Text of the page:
Why animals recognise numbers but only humans can do math

Counting feels utterly effortless to adults, who are unlikely to even remember when or how they picked up this useful, apparently automatic skill. Yet when you think about it, counting is a remarkable invention. It helped ...

Suckers for learning: why octopuses are so intelligent

Our last common ancestor with the octopus existed more than 500 million years ago. So why is it that they seem to show such peculiar similarities with humans, while at the same time appearing so alien? Perhaps because despite ...

Study provides insight into how the brain may have evolved

Researchers from The University of Western Australia have uncovered evidence of an important genetic step in the evolution of the brain. The finding highlights how genetic events that took place in our fish-like ancestors ...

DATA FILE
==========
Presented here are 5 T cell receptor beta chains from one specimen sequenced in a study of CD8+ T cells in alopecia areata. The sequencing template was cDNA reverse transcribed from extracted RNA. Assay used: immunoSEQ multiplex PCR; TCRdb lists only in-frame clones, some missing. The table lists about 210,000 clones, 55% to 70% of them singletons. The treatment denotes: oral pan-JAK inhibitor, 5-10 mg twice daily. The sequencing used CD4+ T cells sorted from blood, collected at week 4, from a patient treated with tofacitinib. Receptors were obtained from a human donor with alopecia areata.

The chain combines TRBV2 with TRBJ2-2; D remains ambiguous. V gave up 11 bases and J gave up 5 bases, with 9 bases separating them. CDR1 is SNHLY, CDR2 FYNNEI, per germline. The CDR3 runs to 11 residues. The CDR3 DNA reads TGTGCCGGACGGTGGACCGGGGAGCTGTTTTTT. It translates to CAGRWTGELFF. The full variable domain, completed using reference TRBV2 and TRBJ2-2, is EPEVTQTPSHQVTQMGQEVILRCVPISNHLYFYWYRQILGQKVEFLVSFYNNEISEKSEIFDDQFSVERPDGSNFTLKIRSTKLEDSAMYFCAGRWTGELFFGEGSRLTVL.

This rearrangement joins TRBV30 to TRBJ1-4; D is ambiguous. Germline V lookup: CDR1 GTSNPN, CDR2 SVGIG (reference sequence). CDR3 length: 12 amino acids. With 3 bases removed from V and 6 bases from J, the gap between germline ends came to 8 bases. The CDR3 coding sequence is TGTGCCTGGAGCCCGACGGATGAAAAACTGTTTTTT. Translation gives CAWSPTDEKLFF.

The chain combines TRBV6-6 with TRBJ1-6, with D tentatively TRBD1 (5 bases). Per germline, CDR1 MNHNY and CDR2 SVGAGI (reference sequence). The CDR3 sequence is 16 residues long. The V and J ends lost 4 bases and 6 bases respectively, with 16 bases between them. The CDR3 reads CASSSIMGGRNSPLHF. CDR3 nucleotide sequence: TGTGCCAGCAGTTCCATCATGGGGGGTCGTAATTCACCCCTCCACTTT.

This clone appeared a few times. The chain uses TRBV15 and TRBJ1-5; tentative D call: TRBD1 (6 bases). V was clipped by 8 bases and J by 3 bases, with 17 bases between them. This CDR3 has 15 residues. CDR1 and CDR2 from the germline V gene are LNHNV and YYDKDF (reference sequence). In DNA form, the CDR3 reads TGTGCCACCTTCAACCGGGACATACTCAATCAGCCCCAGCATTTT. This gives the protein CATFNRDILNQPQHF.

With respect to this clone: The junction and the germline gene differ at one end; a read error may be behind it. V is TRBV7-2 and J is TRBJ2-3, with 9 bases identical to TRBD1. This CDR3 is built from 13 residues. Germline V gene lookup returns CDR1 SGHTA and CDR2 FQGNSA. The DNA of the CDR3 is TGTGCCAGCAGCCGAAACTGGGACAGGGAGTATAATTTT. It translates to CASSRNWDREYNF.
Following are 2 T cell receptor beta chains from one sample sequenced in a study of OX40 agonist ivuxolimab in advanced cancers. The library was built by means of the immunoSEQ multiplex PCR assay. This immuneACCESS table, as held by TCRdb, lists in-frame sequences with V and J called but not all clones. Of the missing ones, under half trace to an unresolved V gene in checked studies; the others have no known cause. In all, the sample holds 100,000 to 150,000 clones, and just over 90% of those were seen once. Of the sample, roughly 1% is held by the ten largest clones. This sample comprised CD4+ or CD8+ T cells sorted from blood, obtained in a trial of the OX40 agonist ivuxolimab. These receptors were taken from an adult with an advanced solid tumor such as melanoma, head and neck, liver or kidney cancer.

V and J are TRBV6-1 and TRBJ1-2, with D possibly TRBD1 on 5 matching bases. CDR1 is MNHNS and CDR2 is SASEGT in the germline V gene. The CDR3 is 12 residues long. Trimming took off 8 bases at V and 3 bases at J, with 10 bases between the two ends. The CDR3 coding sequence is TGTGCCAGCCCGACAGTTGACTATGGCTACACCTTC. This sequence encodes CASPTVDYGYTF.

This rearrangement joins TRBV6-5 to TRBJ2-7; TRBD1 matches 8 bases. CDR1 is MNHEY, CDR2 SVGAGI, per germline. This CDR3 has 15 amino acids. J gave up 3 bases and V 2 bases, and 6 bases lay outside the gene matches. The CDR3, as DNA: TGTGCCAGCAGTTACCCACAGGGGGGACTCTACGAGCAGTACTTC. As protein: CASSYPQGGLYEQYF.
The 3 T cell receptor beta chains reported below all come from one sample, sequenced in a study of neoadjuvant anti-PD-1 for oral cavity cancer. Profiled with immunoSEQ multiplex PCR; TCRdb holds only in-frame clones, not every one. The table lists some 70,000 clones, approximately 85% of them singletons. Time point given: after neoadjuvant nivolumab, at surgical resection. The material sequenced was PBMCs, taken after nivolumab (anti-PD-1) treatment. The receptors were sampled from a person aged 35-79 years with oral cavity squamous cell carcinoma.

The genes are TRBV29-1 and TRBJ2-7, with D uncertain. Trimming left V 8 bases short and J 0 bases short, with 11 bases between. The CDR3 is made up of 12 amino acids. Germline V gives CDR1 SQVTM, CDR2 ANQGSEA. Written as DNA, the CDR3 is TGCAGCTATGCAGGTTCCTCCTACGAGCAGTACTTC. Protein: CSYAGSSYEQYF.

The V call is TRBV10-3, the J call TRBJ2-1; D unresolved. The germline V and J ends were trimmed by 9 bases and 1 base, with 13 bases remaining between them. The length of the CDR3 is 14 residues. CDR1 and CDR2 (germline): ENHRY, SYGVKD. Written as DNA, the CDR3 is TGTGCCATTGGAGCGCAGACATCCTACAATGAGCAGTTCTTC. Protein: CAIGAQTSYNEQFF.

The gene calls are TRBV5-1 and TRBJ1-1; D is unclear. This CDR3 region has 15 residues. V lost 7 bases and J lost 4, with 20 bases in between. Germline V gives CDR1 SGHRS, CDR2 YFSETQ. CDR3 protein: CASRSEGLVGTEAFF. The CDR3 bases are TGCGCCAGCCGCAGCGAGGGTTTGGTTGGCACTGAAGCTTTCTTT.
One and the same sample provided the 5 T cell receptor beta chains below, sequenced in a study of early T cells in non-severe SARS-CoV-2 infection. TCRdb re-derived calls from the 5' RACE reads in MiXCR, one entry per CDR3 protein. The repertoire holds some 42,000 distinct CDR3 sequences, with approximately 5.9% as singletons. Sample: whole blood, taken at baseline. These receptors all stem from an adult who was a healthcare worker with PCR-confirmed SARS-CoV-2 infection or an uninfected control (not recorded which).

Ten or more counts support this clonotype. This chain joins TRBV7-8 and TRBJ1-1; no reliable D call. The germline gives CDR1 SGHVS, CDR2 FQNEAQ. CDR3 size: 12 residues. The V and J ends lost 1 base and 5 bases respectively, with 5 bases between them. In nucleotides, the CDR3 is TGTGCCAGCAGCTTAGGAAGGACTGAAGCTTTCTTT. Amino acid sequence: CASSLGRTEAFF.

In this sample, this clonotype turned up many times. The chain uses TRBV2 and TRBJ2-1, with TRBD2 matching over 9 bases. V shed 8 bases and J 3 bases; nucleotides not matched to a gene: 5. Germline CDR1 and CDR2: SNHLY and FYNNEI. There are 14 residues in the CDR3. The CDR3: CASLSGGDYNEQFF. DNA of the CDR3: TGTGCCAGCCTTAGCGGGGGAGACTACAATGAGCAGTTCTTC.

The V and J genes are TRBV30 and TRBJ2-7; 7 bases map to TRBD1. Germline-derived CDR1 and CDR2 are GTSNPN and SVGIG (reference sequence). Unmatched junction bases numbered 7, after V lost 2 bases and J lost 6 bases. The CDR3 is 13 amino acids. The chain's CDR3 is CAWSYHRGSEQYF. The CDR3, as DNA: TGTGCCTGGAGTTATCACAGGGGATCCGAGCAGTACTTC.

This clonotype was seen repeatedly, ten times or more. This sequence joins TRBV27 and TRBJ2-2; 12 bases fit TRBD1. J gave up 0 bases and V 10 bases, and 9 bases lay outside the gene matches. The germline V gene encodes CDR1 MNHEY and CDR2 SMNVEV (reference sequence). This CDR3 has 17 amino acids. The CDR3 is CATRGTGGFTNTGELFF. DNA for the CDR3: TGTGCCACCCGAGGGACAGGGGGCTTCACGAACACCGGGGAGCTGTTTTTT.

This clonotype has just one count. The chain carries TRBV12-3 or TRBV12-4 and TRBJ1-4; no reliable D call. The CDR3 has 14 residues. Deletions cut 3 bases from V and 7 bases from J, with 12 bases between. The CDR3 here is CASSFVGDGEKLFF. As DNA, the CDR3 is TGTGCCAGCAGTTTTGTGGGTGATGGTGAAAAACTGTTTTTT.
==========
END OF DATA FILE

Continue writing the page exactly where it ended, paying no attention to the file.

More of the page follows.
Battling with neighbors could make animals smarter

From ants to primates, 'Napoleonic' intelligence has evolved to help animals contend with the myriad cognitive challenges arising from interactions with rival outsiders, suggest researchers at the University of Bristol in ...

'Profound' evolution: Wasps learn to recognize faces

One wasp species has evolved the ability to recognize individual faces among their peers—something that most other insects cannot do—signaling an evolution in how they have learned to work together.

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